It is this which defeats us, which continues to defeat us, which lends to interracial cocktail parties their rattling, genteel, nervously smiling air: in any drawing room at such a gathering the beast may spring, filling the air with flying things and an unenlightened wailing.
Wherever the problem touches there is confusion, there is danger.
They were, moreover, the only people in the world who did; and not only did they know us better than we knew ourselves, but they knew us better than we knew them.
This was the piquant flavoring to the national joke, it lay behind our uneasiness as it lay behind our benevolence: Aunt Jemima and Uncle Tom, our creations, at the last evaded us; they had a life–their own, perhaps a better life than ours–and they would never tell us what it was.
Uncle Tom, trustworthy and sexless, needed only to drop the title “Uncle” to become violent, crafty, and sullen, a menace to any white woman who passed by.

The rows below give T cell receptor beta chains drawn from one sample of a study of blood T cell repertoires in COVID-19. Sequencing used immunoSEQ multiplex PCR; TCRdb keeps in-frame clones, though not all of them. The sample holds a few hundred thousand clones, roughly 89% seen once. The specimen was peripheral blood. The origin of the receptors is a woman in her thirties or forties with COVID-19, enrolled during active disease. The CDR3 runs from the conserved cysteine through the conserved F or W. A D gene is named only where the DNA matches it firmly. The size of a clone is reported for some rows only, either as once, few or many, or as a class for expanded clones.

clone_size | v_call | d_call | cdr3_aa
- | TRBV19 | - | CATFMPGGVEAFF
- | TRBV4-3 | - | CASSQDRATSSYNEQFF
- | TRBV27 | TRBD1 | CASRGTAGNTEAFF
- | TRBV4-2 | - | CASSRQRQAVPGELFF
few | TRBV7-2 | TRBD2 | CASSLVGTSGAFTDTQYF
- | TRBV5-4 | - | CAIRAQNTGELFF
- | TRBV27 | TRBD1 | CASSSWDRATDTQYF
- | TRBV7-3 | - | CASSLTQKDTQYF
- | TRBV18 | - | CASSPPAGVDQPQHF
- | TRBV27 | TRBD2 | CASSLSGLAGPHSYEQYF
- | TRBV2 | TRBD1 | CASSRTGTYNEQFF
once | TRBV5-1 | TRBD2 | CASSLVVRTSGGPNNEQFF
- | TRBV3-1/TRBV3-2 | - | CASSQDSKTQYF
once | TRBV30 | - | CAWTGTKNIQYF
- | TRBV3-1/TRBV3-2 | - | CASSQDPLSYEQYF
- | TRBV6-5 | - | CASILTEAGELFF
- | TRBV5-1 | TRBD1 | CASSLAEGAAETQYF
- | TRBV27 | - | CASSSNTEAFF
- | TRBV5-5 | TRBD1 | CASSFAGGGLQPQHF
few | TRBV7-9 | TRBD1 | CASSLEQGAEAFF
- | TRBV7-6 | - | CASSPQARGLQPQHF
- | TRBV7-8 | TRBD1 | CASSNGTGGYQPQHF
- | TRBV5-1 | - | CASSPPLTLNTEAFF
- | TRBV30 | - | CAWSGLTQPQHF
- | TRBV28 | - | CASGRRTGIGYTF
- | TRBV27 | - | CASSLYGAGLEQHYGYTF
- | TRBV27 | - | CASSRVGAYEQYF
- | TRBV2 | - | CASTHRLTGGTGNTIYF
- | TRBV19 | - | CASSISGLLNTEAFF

They prepared our feast tables and our burial clothes; and, if we could boast that we understood them, it was far more to the point and far more true that they understood us.As is the inevitable result of things unsaid, we find ourselves until today oppressed with a dangerous and reverberating silence; and the story is told, compulsively, in symbols and signs, in hieroglyphics; it is revealed in Negro speech and in that of the white majority and in their different frames of reference.The ways in which the Negro has affected the American psychology are betrayed in our popular culture and in our morality; in our estrangement from him is the depth of our estrangement from ourselves.He is a social and not a personal or a human problem; to think of him is to think of statistic, slums, rapes, injustices, remote violence; it is to be confronted with an endless cataloguing of losses, gains, skirmishes; it is to feel virtuous, outraged, helpless, as though his continuing status among us were somehow analogous to disease–cancer, perhaps, or tuberculosis–which must be checked, even though it cannot be cured.In this arena the black man acquires quite another aspect from that which he has in life.But, paradoxically, it is we who prevent this from happening; since it is we, who, every hour that we live, reinvest the black face with our guilt; and we do this — by a further paradox, no less ferocious–helplessly, passionately, out of an unrealized need to suffer absolution.Today, to be sure, we know that the Negro is not biologically or mentally inferior; there is not truth in those rumors of his body odor or his incorrigible sexuality; or no more truth than can be easily explained or even defended by the social sciences.One must travel very far, among saints with nothing to gain or outcasts with nothing to lose, to find a place where it does not matter–and perhaps a word or a gesture or simply a silence will testify that it matters even there.For it means something to be a Negro, after all, as it means something to have been born in Ireland or in China, to live where one sees space and sky or to live where one sees nothing but rubble or nothing but high buildings, We cannot escape our origins, however hard we try, those origins which contain the key–could we but find it–to all that we later become.At the point where we were driven most privately and painfully to conjecture what depths of contempt, what heights of indifference, what prodigies of resilience, what untamable superiority allowed them so vividly to endure, neither perishing nor rising up in a body to wipe us from the earth, the image perpetually shattered and the word failed.The black man in our midst carried murder in his heart, he wanted vengeance. In our image of the Negro breathes the past we deny, not dead but living yet and powerful, the beast in our jungle of statistics.